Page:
And Penney, still expecting 2020 will bring further declines in same-store sales, is trying to fix its apparel business, which has been criticized for being outdated. The company announced earlier this week it expanded a curbside pickup service, called J.C. Penney Style on the Go, to 50 stores. Users can order online, call or text when they arrive outside a store, and have purchases brought to their cars.
Kohl's is also aiming to improve its apparel business, with women's clothing making up about 30% of sales. It plans to, over the coming year, phase out eight of its private labels that have underwhelmed in stores. Gass said the company has a new women's leadership team in place.
Each of these retailers hopes to avoid the same fate of some of their less-fortunate peers.
Sears, Bon-Ton and Barneys New York have all gone bankrupt.
Saks Fifth Avenue parent Hudson's Bay Co., meantime, has finalized a transaction to go private. The company said Tuesday its CEO Helena Foulkes is departing later this month. Executive Chairman Richard Baker will be taking over, it said, in addition to his other responsibilities.
Baker has said he hopes to be able to fix the business more easily, without pressure from Wall Street, outside of public purview.
"It will take patient capital and a long-term view to fully unleash [Hudson's Bay's] potential at the intersection of real estate and retail," he said in a statement earlier this week.
Faced with so many external pressures, publicly traded department store chains have seen massive selloffs in their shares over the past year.
Penney's stock, which currently trades under a buck, has fallen more than 57% over the past 12 months. Penney has a market cap of about $212 million. Macy's shares are down more than 48%, giving Macy's a market cap of about $3.9 billion. Kohl's shares are down about 44%, giving the company a market value of $5.9 billion. Nordstrom's stock has dropped close to 27% over the last 12 months, bringing its market value to about $5.2 billion.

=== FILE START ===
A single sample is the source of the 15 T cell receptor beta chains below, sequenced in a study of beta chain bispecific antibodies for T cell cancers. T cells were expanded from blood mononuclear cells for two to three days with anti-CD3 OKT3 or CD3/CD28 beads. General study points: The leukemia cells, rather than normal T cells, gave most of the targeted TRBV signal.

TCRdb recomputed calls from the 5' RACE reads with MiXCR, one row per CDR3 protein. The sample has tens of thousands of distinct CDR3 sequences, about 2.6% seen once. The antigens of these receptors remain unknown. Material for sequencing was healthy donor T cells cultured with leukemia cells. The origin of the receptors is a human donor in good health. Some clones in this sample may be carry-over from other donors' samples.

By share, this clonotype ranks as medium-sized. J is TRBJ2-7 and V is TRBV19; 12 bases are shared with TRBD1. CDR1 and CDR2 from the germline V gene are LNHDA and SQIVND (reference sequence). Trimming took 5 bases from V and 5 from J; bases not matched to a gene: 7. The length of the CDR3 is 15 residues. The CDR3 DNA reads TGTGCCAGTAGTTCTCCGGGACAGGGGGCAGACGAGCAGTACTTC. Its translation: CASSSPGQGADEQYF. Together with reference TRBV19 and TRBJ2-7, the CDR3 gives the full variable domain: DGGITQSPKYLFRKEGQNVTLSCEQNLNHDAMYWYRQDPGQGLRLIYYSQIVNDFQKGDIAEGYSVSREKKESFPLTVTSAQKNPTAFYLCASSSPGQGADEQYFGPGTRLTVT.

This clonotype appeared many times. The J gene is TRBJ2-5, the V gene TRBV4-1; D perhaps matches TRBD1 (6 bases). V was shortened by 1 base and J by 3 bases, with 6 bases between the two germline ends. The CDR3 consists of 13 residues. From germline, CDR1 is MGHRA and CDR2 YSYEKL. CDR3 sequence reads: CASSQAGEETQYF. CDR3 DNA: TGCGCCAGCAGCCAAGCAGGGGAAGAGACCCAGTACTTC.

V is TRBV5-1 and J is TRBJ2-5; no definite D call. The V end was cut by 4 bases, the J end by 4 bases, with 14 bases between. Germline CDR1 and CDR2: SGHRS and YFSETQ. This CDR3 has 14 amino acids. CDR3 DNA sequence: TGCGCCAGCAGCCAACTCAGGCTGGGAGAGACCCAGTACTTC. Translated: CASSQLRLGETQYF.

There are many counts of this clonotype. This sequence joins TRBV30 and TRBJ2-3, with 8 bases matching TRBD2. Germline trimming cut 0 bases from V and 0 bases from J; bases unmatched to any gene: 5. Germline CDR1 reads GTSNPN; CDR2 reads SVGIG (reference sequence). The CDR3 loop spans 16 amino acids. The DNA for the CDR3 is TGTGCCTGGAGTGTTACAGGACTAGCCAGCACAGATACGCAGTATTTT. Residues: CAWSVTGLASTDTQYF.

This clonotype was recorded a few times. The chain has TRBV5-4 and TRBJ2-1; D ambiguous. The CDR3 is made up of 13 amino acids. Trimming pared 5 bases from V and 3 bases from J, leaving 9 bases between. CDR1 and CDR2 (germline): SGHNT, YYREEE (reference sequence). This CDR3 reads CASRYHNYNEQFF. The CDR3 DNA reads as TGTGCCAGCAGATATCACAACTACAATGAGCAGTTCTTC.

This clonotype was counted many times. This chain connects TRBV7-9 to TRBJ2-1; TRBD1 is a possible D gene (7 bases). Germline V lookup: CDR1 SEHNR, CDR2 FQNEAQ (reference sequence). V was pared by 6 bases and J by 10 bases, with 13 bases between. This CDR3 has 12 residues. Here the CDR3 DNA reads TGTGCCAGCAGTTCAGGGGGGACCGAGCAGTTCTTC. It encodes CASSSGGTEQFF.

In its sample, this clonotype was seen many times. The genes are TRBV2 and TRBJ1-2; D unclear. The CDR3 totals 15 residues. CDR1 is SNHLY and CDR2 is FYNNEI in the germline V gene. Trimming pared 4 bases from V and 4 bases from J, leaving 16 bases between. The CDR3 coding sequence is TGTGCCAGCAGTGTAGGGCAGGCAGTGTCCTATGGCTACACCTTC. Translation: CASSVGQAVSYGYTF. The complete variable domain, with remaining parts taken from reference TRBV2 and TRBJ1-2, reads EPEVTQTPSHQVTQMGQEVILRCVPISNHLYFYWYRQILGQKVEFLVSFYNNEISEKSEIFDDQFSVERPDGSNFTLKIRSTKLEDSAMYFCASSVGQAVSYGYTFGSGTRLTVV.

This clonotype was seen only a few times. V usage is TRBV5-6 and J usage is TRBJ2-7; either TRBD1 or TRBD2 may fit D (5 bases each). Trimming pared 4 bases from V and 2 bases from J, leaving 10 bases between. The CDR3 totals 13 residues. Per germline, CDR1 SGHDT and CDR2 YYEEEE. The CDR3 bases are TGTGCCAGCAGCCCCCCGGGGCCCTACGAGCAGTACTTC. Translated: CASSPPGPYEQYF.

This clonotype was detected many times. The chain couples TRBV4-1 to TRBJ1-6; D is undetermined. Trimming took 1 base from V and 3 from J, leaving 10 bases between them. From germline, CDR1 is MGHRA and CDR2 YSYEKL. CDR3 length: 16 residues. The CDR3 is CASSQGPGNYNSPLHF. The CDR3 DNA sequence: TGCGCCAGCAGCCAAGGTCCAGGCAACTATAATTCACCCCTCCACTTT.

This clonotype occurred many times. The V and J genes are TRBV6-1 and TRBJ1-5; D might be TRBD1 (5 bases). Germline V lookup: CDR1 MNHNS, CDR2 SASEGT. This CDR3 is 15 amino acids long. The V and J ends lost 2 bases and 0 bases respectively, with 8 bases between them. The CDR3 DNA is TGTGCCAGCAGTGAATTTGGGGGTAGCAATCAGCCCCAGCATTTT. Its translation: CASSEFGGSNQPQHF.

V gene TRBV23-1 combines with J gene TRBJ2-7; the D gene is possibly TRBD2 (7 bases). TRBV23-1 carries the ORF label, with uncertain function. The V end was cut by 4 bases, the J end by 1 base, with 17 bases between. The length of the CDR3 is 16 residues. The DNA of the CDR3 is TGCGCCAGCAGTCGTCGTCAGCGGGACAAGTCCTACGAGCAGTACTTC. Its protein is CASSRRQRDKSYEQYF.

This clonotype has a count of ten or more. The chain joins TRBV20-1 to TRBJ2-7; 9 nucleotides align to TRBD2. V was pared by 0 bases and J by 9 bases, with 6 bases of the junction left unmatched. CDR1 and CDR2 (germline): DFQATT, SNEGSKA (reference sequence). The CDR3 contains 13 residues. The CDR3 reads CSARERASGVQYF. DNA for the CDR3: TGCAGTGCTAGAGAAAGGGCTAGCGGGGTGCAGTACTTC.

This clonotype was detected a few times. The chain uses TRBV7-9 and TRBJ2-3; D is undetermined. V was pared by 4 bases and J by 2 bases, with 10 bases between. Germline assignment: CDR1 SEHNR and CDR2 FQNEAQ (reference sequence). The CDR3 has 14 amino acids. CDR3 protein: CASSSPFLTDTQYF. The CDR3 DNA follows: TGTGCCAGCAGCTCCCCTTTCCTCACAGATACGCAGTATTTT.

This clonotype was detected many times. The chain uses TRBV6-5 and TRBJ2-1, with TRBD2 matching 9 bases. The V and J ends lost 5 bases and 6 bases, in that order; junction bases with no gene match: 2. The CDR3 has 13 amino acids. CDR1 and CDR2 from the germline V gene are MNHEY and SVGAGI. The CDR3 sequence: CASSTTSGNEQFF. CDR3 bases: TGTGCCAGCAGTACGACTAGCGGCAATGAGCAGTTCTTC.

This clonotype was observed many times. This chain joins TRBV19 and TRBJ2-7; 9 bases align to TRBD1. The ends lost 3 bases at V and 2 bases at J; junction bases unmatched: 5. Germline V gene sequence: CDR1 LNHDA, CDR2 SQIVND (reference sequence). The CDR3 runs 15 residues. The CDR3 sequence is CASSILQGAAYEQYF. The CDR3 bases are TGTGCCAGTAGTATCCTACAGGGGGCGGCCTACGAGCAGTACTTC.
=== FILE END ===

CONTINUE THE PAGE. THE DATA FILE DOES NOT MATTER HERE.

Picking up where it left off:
A deadly coronavirus outbreak could be another obstacle for the retail industry, and chiefly department stores, in 2020.
If more Americans end up holed up at home, avoiding human interaction and crowded public venues over fear of catching the virus, they will likely cut back spending on apparel, handbags, shoes and other discretionary items. Meantime, retailers such as Costco, Target and Walmart have already started to see throngs of shoppers at their stores stocking up on essentials such as water, toilet paper, canned goods and hand sanitizer.
Macy's CEO Jeff Gennette in late February said the company was seeing a slight slowdown in sales because of fewer Asian tourists coming into the U.S. But he said it was too soon to quantify any bigger impact on the business.
Kohl's did not factor a hit from the coronavirus into its full-year outlook. While the company has not yet seen an impact on store traffic, it is monitoring the situation closely and working with vendors along its supply chain, CEO Gass told analysts Tuesday.
Nordstrom, which is based in Washington where at least nine lives have already been taken because of the virus, also did not factor a hit from the coronavirus into its full-year forecast. The company said it has put a team in place to respond. It said it is assessing "potential implications for both traffic and supply chain."
One group is already expecting U.S. malls "will be hit hard" if coronavirus cases proliferate further across the nation.
"If business hasn't been difficult enough for mall-based department stores and specialty apparel retailers, this is going to further erode traffic and put additional pressures on this group," Retail Metrics founder Ken Perkins said about the coronavirus.